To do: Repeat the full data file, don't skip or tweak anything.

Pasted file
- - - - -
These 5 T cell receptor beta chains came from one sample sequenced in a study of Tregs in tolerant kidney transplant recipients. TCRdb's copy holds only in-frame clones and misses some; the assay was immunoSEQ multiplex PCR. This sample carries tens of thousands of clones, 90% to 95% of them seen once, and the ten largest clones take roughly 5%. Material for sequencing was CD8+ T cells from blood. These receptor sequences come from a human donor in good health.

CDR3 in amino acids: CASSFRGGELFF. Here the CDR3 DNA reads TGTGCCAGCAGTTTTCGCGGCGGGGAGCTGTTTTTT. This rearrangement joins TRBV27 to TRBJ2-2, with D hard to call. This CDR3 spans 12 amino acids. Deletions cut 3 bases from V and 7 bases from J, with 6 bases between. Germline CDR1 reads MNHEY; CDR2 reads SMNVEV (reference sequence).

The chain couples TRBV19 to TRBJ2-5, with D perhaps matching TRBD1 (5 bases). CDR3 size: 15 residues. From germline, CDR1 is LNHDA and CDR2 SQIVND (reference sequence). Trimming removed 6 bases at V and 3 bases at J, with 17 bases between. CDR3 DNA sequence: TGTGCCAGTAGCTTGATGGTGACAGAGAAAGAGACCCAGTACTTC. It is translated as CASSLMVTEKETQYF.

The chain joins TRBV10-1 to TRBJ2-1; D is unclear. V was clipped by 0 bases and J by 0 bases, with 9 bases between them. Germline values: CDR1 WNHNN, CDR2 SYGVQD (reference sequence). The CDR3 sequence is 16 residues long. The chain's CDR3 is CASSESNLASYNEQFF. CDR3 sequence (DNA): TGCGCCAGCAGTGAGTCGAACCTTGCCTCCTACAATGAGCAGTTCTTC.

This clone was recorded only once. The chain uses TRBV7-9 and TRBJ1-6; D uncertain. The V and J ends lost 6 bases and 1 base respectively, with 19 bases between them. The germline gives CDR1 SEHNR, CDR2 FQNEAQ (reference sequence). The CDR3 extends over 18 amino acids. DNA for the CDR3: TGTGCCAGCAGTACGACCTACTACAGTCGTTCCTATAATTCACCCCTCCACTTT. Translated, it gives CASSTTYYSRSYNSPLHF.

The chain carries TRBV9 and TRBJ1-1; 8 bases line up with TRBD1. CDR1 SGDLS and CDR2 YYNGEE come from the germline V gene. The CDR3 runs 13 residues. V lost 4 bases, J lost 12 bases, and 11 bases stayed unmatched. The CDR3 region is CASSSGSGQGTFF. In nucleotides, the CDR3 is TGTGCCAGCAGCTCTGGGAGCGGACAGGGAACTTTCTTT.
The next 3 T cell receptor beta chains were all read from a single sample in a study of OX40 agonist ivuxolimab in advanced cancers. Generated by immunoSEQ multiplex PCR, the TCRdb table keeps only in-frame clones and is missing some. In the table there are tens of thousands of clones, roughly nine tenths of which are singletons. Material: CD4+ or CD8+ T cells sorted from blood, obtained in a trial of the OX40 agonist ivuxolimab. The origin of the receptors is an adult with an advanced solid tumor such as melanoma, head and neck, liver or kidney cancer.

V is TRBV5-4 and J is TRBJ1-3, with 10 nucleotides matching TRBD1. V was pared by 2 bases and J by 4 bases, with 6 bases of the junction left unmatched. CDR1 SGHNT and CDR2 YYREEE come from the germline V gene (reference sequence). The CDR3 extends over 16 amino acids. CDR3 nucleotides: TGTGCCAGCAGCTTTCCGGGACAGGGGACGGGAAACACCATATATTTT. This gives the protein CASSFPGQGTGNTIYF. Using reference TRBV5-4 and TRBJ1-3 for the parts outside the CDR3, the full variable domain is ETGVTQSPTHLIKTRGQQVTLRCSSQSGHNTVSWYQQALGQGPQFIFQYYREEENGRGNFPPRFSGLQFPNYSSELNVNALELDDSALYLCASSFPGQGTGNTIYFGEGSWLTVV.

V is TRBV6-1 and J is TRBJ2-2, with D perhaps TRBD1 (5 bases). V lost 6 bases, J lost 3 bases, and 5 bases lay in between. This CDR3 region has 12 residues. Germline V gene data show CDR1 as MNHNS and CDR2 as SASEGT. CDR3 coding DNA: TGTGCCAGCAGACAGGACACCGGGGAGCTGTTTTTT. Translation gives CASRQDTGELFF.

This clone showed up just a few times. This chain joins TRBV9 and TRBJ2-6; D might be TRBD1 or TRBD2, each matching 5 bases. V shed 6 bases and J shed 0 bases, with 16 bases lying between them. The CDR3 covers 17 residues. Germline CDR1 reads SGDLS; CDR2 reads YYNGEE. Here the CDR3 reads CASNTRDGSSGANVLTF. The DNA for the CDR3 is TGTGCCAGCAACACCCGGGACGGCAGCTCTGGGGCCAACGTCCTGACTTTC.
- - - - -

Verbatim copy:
These 5 T cell receptor beta chains came from one sample sequenced in a study of Tregs in tolerant kidney transplant recipients. TCRdb's copy holds only in-frame clones and misses some; the assay was immunoSEQ multiplex PCR. This sample carries tens of thousands of clones, 90% to 95% of them seen once, and the ten largest clones take roughly 5%. Material for sequencing was CD8+ T cells from blood. These receptor sequences come from a human donor in good health.

CDR3 in amino acids: CASSFRGGELFF. Here the CDR3 DNA reads TGTGCCAGCAGTTTTCGCGGCGGGGAGCTGTTTTTT. This rearrangement joins TRBV27 to TRBJ2-2, with D hard to call. This CDR3 spans 12 amino acids. Deletions cut 3 bases from V and 7 bases from J, with 6 bases between. Germline CDR1 reads MNHEY; CDR2 reads SMNVEV (reference sequence).

The chain couples TRBV19 to TRBJ2-5, with D perhaps matching TRBD1 (5 bases). CDR3 size: 15 residues. From germline, CDR1 is LNHDA and CDR2 SQIVND (reference sequence). Trimming removed 6 bases at V and 3 bases at J, with 17 bases between. CDR3 DNA sequence: TGTGCCAGTAGCTTGATGGTGACAGAGAAAGAGACCCAGTACTTC. It is translated as CASSLMVTEKETQYF.

The chain joins TRBV10-1 to TRBJ2-1; D is unclear. V was clipped by 0 bases and J by 0 bases, with 9 bases between them. Germline values: CDR1 WNHNN, CDR2 SYGVQD (reference sequence). The CDR3 sequence is 16 residues long. The chain's CDR3 is CASSESNLASYNEQFF. CDR3 sequence (DNA): TGCGCCAGCAGTGAGTCGAACCTTGCCTCCTACAATGAGCAGTTCTTC.

This clone was recorded only once. The chain uses TRBV7-9 and TRBJ1-6; D uncertain. The V and J ends lost 6 bases and 1 base respectively, with 19 bases between them. The germline gives CDR1 SEHNR, CDR2 FQNEAQ (reference sequence). The CDR3 extends over 18 amino acids. DNA for the CDR3: TGTGCCAGCAGTACGACCTACTACAGTCGTTCCTATAATTCACCCCTCCACTTT. Translated, it gives CASSTTYYSRSYNSPLHF.

The chain carries TRBV9 and TRBJ1-1; 8 bases line up with TRBD1. CDR1 SGDLS and CDR2 YYNGEE come from the germline V gene. The CDR3 runs 13 residues. V lost 4 bases, J lost 12 bases, and 11 bases stayed unmatched. The CDR3 region is CASSSGSGQGTFF. In nucleotides, the CDR3 is TGTGCCAGCAGCTCTGGGAGCGGACAGGGAACTTTCTTT.
The next 3 T cell receptor beta chains were all read from a single sample in a study of OX40 agonist ivuxolimab in advanced cancers. Generated by immunoSEQ multiplex PCR, the TCRdb table keeps only in-frame clones and is missing some. In the table there are tens of thousands of clones, roughly nine tenths of which are singletons. Material: CD4+ or CD8+ T cells sorted from blood, obtained in a trial of the OX40 agonist ivuxolimab. The origin of the receptors is an adult with an advanced solid tumor such as melanoma, head and neck, liver or kidney cancer.

V is TRBV5-4 and J is TRBJ1-3, with 10 nucleotides matching TRBD1. V was pared by 2 bases and J by 4 bases, with 6 bases of the junction left unmatched. CDR1 SGHNT and CDR2 YYREEE come from the germline V gene (reference sequence). The CDR3 extends over 16 amino acids. CDR3 nucleotides: TGTGCCAGCAGCTTTCCGGGACAGGGGACGGGAAACACCATATATTTT. This gives the protein CASSFPGQGTGNTIYF. Using reference TRBV5-4 and TRBJ1-3 for the parts outside the CDR3, the full variable domain is ETGVTQSPTHLIKTRGQQVTLRCSSQSGHNTVSWYQQALGQGPQFIFQYYREEENGRGNFPPRFSGLQFPNYSSELNVNALELDDSALYLCASSFPGQGTGNTIYFGEGSWLTVV.

V is TRBV6-1 and J is TRBJ2-2, with D perhaps TRBD1 (5 bases). V lost 6 bases, J lost 3 bases, and 5 bases lay in between. This CDR3 region has 12 residues. Germline V gene data show CDR1 as MNHNS and CDR2 as SASEGT. CDR3 coding DNA: TGTGCCAGCAGACAGGACACCGGGGAGCTGTTTTTT. Translation gives CASRQDTGELFF.

This clone showed up just a few times. This chain joins TRBV9 and TRBJ2-6; D might be TRBD1 or TRBD2, each matching 5 bases. V shed 6 bases and J shed 0 bases, with 16 bases lying between them. The CDR3 covers 17 residues. Germline CDR1 reads SGDLS; CDR2 reads YYNGEE. Here the CDR3 reads CASNTRDGSSGANVLTF. The DNA for the CDR3 is TGTGCCAGCAACACCCGGGACGGCAGCTCTGGGGCCAACGTCCTGACTTTC.